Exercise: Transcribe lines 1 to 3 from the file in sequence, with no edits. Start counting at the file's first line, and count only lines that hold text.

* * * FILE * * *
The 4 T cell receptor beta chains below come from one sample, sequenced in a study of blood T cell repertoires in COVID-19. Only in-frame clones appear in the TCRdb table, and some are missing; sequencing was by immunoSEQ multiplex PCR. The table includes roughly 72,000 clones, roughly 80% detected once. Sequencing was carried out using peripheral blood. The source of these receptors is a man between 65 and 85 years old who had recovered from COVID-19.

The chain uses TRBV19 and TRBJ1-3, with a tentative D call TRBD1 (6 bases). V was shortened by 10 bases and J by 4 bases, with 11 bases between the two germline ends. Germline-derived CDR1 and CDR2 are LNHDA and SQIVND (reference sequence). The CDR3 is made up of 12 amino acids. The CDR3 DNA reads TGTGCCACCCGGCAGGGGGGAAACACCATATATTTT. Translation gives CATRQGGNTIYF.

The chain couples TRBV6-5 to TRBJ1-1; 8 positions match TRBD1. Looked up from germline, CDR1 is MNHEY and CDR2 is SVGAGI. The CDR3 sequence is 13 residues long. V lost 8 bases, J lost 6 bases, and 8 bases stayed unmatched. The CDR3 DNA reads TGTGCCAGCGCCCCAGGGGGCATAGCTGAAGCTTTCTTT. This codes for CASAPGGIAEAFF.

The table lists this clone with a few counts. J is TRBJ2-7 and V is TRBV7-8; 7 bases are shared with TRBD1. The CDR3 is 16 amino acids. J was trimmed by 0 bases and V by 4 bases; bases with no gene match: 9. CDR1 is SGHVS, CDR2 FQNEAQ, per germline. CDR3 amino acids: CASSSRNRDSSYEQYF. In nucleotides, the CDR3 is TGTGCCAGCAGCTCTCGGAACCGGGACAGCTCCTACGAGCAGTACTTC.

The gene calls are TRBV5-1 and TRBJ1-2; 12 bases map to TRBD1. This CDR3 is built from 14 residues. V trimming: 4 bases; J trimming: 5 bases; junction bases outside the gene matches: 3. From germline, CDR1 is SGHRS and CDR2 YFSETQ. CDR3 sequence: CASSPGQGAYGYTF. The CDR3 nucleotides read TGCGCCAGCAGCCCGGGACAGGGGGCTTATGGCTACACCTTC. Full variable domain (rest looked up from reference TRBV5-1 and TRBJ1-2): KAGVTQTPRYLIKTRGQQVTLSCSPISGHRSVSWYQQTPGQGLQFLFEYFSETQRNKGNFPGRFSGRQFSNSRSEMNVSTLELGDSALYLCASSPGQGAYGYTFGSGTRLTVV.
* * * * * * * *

The 4 T cell receptor beta chains below come from one sample, sequenced in a study of blood T cell repertoires in COVID-19. Only in-frame clones appear in the TCRdb table, and some are missing; sequencing was by immunoSEQ multiplex PCR. The table includes roughly 72,000 clones, roughly 80% detected once. Sequencing was carried out using peripheral blood. The source of these receptors is a man between 65 and 85 years old who had recovered from COVID-19.

The chain uses TRBV19 and TRBJ1-3, with a tentative D call TRBD1 (6 bases). V was shortened by 10 bases and J by 4 bases, with 11 bases between the two germline ends. Germline-derived CDR1 and CDR2 are LNHDA and SQIVND (reference sequence). The CDR3 is made up of 12 amino acids. The CDR3 DNA reads TGTGCCACCCGGCAGGGGGGAAACACCATATATTTT. Translation gives CATRQGGNTIYF.

The chain couples TRBV6-5 to TRBJ1-1; 8 positions match TRBD1. Looked up from germline, CDR1 is MNHEY and CDR2 is SVGAGI. The CDR3 sequence is 13 residues long. V lost 8 bases, J lost 6 bases, and 8 bases stayed unmatched. The CDR3 DNA reads TGTGCCAGCGCCCCAGGGGGCATAGCTGAAGCTTTCTTT. This codes for CASAPGGIAEAFF.